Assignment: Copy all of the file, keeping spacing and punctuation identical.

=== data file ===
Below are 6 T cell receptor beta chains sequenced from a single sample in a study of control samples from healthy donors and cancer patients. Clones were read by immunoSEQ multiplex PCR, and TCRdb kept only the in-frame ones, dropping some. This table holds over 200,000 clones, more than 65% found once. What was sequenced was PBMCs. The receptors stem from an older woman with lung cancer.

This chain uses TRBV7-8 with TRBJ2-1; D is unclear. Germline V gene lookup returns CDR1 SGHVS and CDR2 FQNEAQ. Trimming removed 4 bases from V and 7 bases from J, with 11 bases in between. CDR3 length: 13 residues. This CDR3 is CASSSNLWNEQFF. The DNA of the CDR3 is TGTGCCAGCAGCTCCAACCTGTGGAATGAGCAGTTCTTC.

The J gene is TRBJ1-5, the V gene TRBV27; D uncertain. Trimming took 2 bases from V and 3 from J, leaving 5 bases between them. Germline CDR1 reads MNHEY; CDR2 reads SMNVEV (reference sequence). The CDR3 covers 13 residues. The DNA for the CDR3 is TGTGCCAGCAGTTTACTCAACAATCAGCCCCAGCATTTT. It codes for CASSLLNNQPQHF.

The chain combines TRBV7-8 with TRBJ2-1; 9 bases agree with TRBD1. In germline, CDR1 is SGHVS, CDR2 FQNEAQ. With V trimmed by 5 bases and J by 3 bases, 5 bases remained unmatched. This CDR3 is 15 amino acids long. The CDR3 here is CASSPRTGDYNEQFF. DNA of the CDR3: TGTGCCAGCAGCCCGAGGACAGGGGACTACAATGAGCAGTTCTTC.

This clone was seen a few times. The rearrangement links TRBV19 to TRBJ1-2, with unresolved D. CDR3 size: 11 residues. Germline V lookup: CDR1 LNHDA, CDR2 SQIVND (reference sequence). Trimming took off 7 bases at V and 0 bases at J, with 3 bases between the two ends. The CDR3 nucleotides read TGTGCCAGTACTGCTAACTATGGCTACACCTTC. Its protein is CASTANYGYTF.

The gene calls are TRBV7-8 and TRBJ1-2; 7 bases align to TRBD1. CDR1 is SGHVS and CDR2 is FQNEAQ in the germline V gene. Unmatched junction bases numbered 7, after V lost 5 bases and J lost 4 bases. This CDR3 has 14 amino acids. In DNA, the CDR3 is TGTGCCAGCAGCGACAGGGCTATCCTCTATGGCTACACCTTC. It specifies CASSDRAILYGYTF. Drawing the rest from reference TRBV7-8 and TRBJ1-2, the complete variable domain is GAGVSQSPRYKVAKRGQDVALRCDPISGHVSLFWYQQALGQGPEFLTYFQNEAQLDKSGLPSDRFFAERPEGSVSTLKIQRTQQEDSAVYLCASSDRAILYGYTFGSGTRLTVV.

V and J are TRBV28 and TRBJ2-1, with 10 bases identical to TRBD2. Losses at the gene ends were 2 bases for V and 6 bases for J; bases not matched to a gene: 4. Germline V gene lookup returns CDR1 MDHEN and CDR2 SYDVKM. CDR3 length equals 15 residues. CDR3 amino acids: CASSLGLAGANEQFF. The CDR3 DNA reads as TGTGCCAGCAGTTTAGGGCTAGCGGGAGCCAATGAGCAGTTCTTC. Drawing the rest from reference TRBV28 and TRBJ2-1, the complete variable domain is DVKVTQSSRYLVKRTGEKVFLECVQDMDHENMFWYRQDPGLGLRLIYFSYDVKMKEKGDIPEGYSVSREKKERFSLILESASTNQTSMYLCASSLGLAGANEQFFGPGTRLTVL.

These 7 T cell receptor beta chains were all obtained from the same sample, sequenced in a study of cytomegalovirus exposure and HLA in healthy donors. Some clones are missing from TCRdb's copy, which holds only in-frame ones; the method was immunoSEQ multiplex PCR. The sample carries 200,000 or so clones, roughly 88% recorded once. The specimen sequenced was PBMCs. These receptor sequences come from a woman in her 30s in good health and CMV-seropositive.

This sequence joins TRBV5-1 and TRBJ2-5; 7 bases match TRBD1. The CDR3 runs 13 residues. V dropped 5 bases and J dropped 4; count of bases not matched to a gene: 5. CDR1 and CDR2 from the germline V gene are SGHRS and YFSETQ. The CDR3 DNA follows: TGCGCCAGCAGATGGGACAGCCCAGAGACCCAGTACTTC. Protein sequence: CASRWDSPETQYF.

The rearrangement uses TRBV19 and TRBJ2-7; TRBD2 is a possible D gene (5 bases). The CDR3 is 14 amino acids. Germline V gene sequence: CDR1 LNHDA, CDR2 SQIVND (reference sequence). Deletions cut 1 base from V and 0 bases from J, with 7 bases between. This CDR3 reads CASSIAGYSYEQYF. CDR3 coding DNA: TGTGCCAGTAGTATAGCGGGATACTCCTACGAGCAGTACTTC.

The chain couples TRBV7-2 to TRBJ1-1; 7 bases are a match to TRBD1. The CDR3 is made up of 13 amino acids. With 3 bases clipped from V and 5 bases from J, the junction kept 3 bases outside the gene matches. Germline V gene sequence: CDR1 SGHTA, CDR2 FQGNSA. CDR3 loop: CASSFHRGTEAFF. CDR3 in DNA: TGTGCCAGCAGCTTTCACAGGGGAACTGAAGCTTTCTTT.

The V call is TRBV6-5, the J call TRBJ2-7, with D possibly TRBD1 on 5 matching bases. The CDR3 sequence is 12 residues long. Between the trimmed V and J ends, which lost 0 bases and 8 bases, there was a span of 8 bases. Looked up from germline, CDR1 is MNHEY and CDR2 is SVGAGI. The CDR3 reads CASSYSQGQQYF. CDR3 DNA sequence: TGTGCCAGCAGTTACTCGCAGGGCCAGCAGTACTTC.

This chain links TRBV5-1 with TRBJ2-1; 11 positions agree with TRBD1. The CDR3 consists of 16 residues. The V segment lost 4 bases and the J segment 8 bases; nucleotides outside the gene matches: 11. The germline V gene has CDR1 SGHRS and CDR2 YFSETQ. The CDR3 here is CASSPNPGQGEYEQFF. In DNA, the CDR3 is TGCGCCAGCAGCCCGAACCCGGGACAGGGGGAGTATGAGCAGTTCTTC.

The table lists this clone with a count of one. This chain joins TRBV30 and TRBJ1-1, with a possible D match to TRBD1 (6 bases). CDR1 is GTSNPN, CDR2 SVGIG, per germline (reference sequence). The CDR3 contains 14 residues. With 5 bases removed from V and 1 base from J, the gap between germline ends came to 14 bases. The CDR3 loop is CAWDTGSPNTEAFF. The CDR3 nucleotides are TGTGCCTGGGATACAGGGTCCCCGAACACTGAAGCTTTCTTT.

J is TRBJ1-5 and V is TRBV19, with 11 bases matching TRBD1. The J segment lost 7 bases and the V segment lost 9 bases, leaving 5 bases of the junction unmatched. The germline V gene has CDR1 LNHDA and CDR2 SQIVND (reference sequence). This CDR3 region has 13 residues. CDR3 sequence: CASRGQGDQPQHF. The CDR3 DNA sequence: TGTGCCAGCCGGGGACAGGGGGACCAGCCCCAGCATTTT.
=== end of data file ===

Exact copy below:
Below are 6 T cell receptor beta chains sequenced from a single sample in a study of control samples from healthy donors and cancer patients. Clones were read by immunoSEQ multiplex PCR, and TCRdb kept only the in-frame ones, dropping some. This table holds over 200,000 clones, more than 65% found once. What was sequenced was PBMCs. The receptors stem from an older woman with lung cancer.

This chain uses TRBV7-8 with TRBJ2-1; D is unclear. Germline V gene lookup returns CDR1 SGHVS and CDR2 FQNEAQ. Trimming removed 4 bases from V and 7 bases from J, with 11 bases in between. CDR3 length: 13 residues. This CDR3 is CASSSNLWNEQFF. The DNA of the CDR3 is TGTGCCAGCAGCTCCAACCTGTGGAATGAGCAGTTCTTC.

The J gene is TRBJ1-5, the V gene TRBV27; D uncertain. Trimming took 2 bases from V and 3 from J, leaving 5 bases between them. Germline CDR1 reads MNHEY; CDR2 reads SMNVEV (reference sequence). The CDR3 covers 13 residues. The DNA for the CDR3 is TGTGCCAGCAGTTTACTCAACAATCAGCCCCAGCATTTT. It codes for CASSLLNNQPQHF.

The chain combines TRBV7-8 with TRBJ2-1; 9 bases agree with TRBD1. In germline, CDR1 is SGHVS, CDR2 FQNEAQ. With V trimmed by 5 bases and J by 3 bases, 5 bases remained unmatched. This CDR3 is 15 amino acids long. The CDR3 here is CASSPRTGDYNEQFF. DNA of the CDR3: TGTGCCAGCAGCCCGAGGACAGGGGACTACAATGAGCAGTTCTTC.

This clone was seen a few times. The rearrangement links TRBV19 to TRBJ1-2, with unresolved D. CDR3 size: 11 residues. Germline V lookup: CDR1 LNHDA, CDR2 SQIVND (reference sequence). Trimming took off 7 bases at V and 0 bases at J, with 3 bases between the two ends. The CDR3 nucleotides read TGTGCCAGTACTGCTAACTATGGCTACACCTTC. Its protein is CASTANYGYTF.

The gene calls are TRBV7-8 and TRBJ1-2; 7 bases align to TRBD1. CDR1 is SGHVS and CDR2 is FQNEAQ in the germline V gene. Unmatched junction bases numbered 7, after V lost 5 bases and J lost 4 bases. This CDR3 has 14 amino acids. In DNA, the CDR3 is TGTGCCAGCAGCGACAGGGCTATCCTCTATGGCTACACCTTC. It specifies CASSDRAILYGYTF. Drawing the rest from reference TRBV7-8 and TRBJ1-2, the complete variable domain is GAGVSQSPRYKVAKRGQDVALRCDPISGHVSLFWYQQALGQGPEFLTYFQNEAQLDKSGLPSDRFFAERPEGSVSTLKIQRTQQEDSAVYLCASSDRAILYGYTFGSGTRLTVV.

V and J are TRBV28 and TRBJ2-1, with 10 bases identical to TRBD2. Losses at the gene ends were 2 bases for V and 6 bases for J; bases not matched to a gene: 4. Germline V gene lookup returns CDR1 MDHEN and CDR2 SYDVKM. CDR3 length equals 15 residues. CDR3 amino acids: CASSLGLAGANEQFF. The CDR3 DNA reads as TGTGCCAGCAGTTTAGGGCTAGCGGGAGCCAATGAGCAGTTCTTC. Drawing the rest from reference TRBV28 and TRBJ2-1, the complete variable domain is DVKVTQSSRYLVKRTGEKVFLECVQDMDHENMFWYRQDPGLGLRLIYFSYDVKMKEKGDIPEGYSVSREKKERFSLILESASTNQTSMYLCASSLGLAGANEQFFGPGTRLTVL.

These 7 T cell receptor beta chains were all obtained from the same sample, sequenced in a study of cytomegalovirus exposure and HLA in healthy donors. Some clones are missing from TCRdb's copy, which holds only in-frame ones; the method was immunoSEQ multiplex PCR. The sample carries 200,000 or so clones, roughly 88% recorded once. The specimen sequenced was PBMCs. These receptor sequences come from a woman in her 30s in good health and CMV-seropositive.

This sequence joins TRBV5-1 and TRBJ2-5; 7 bases match TRBD1. The CDR3 runs 13 residues. V dropped 5 bases and J dropped 4; count of bases not matched to a gene: 5. CDR1 and CDR2 from the germline V gene are SGHRS and YFSETQ. The CDR3 DNA follows: TGCGCCAGCAGATGGGACAGCCCAGAGACCCAGTACTTC. Protein sequence: CASRWDSPETQYF.

The rearrangement uses TRBV19 and TRBJ2-7; TRBD2 is a possible D gene (5 bases). The CDR3 is 14 amino acids. Germline V gene sequence: CDR1 LNHDA, CDR2 SQIVND (reference sequence). Deletions cut 1 base from V and 0 bases from J, with 7 bases between. This CDR3 reads CASSIAGYSYEQYF. CDR3 coding DNA: TGTGCCAGTAGTATAGCGGGATACTCCTACGAGCAGTACTTC.

The chain couples TRBV7-2 to TRBJ1-1; 7 bases are a match to TRBD1. The CDR3 is made up of 13 amino acids. With 3 bases clipped from V and 5 bases from J, the junction kept 3 bases outside the gene matches. Germline V gene sequence: CDR1 SGHTA, CDR2 FQGNSA. CDR3 loop: CASSFHRGTEAFF. CDR3 in DNA: TGTGCCAGCAGCTTTCACAGGGGAACTGAAGCTTTCTTT.

The V call is TRBV6-5, the J call TRBJ2-7, with D possibly TRBD1 on 5 matching bases. The CDR3 sequence is 12 residues long. Between the trimmed V and J ends, which lost 0 bases and 8 bases, there was a span of 8 bases. Looked up from germline, CDR1 is MNHEY and CDR2 is SVGAGI. The CDR3 reads CASSYSQGQQYF. CDR3 DNA sequence: TGTGCCAGCAGTTACTCGCAGGGCCAGCAGTACTTC.

This chain links TRBV5-1 with TRBJ2-1; 11 positions agree with TRBD1. The CDR3 consists of 16 residues. The V segment lost 4 bases and the J segment 8 bases; nucleotides outside the gene matches: 11. The germline V gene has CDR1 SGHRS and CDR2 YFSETQ. The CDR3 here is CASSPNPGQGEYEQFF. In DNA, the CDR3 is TGCGCCAGCAGCCCGAACCCGGGACAGGGGGAGTATGAGCAGTTCTTC.

The table lists this clone with a count of one. This chain joins TRBV30 and TRBJ1-1, with a possible D match to TRBD1 (6 bases). CDR1 is GTSNPN, CDR2 SVGIG, per germline (reference sequence). The CDR3 contains 14 residues. With 5 bases removed from V and 1 base from J, the gap between germline ends came to 14 bases. The CDR3 loop is CAWDTGSPNTEAFF. The CDR3 nucleotides are TGTGCCTGGGATACAGGGTCCCCGAACACTGAAGCTTTCTTT.

J is TRBJ1-5 and V is TRBV19, with 11 bases matching TRBD1. The J segment lost 7 bases and the V segment lost 9 bases, leaving 5 bases of the junction unmatched. The germline V gene has CDR1 LNHDA and CDR2 SQIVND (reference sequence). This CDR3 region has 13 residues. CDR3 sequence: CASRGQGDQPQHF. The CDR3 DNA sequence: TGTGCCAGCCGGGGACAGGGGGACCAGCCCCAGCATTTT.